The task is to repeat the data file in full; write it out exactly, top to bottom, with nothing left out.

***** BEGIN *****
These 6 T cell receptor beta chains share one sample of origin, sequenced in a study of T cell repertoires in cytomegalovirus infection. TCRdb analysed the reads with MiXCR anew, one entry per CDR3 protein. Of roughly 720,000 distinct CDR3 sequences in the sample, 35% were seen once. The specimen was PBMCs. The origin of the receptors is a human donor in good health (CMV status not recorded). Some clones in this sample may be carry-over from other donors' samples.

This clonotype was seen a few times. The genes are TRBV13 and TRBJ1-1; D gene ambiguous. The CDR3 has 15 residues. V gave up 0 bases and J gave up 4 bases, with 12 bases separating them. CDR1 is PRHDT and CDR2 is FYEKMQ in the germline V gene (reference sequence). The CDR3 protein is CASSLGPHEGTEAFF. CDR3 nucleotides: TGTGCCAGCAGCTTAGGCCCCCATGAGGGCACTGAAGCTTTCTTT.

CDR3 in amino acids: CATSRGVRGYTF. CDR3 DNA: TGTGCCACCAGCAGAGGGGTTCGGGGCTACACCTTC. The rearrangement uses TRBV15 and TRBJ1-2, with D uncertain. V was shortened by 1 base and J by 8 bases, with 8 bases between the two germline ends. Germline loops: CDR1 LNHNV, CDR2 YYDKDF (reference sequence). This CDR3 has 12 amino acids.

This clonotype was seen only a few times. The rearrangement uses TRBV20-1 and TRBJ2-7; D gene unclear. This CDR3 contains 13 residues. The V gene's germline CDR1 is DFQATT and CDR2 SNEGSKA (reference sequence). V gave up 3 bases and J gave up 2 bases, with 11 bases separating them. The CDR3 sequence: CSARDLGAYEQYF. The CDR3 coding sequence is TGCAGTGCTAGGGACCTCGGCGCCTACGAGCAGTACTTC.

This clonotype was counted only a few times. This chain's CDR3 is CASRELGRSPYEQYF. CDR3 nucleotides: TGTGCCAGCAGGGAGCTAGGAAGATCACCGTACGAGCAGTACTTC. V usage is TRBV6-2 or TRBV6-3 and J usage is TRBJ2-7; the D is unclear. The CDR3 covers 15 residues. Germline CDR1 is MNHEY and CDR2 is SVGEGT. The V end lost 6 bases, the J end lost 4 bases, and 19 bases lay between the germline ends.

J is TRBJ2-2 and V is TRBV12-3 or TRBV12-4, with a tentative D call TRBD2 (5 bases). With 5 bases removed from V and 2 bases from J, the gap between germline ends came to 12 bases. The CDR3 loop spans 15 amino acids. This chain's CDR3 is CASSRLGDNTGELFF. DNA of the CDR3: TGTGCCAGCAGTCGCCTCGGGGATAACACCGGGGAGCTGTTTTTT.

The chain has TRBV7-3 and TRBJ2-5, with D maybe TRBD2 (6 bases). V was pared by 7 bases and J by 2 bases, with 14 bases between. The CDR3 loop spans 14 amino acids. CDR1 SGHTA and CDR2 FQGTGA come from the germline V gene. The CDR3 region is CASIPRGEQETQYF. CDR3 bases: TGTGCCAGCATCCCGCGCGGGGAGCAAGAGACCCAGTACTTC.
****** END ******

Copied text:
These 6 T cell receptor beta chains share one sample of origin, sequenced in a study of T cell repertoires in cytomegalovirus infection. TCRdb analysed the reads with MiXCR anew, one entry per CDR3 protein. Of roughly 720,000 distinct CDR3 sequences in the sample, 35% were seen once. The specimen was PBMCs. The origin of the receptors is a human donor in good health (CMV status not recorded). Some clones in this sample may be carry-over from other donors' samples.

This clonotype was seen a few times. The genes are TRBV13 and TRBJ1-1; D gene ambiguous. The CDR3 has 15 residues. V gave up 0 bases and J gave up 4 bases, with 12 bases separating them. CDR1 is PRHDT and CDR2 is FYEKMQ in the germline V gene (reference sequence). The CDR3 protein is CASSLGPHEGTEAFF. CDR3 nucleotides: TGTGCCAGCAGCTTAGGCCCCCATGAGGGCACTGAAGCTTTCTTT.

CDR3 in amino acids: CATSRGVRGYTF. CDR3 DNA: TGTGCCACCAGCAGAGGGGTTCGGGGCTACACCTTC. The rearrangement uses TRBV15 and TRBJ1-2, with D uncertain. V was shortened by 1 base and J by 8 bases, with 8 bases between the two germline ends. Germline loops: CDR1 LNHNV, CDR2 YYDKDF (reference sequence). This CDR3 has 12 amino acids.

This clonotype was seen only a few times. The rearrangement uses TRBV20-1 and TRBJ2-7; D gene unclear. This CDR3 contains 13 residues. The V gene's germline CDR1 is DFQATT and CDR2 SNEGSKA (reference sequence). V gave up 3 bases and J gave up 2 bases, with 11 bases separating them. The CDR3 sequence: CSARDLGAYEQYF. The CDR3 coding sequence is TGCAGTGCTAGGGACCTCGGCGCCTACGAGCAGTACTTC.

This clonotype was counted only a few times. This chain's CDR3 is CASRELGRSPYEQYF. CDR3 nucleotides: TGTGCCAGCAGGGAGCTAGGAAGATCACCGTACGAGCAGTACTTC. V usage is TRBV6-2 or TRBV6-3 and J usage is TRBJ2-7; the D is unclear. The CDR3 covers 15 residues. Germline CDR1 is MNHEY and CDR2 is SVGEGT. The V end lost 6 bases, the J end lost 4 bases, and 19 bases lay between the germline ends.

J is TRBJ2-2 and V is TRBV12-3 or TRBV12-4, with a tentative D call TRBD2 (5 bases). With 5 bases removed from V and 2 bases from J, the gap between germline ends came to 12 bases. The CDR3 loop spans 15 amino acids. This chain's CDR3 is CASSRLGDNTGELFF. DNA of the CDR3: TGTGCCAGCAGTCGCCTCGGGGATAACACCGGGGAGCTGTTTTTT.

The chain has TRBV7-3 and TRBJ2-5, with D maybe TRBD2 (6 bases). V was pared by 7 bases and J by 2 bases, with 14 bases between. The CDR3 loop spans 14 amino acids. CDR1 SGHTA and CDR2 FQGTGA come from the germline V gene. The CDR3 region is CASIPRGEQETQYF. CDR3 bases: TGTGCCAGCATCCCGCGCGGGGAGCAAGAGACCCAGTACTTC.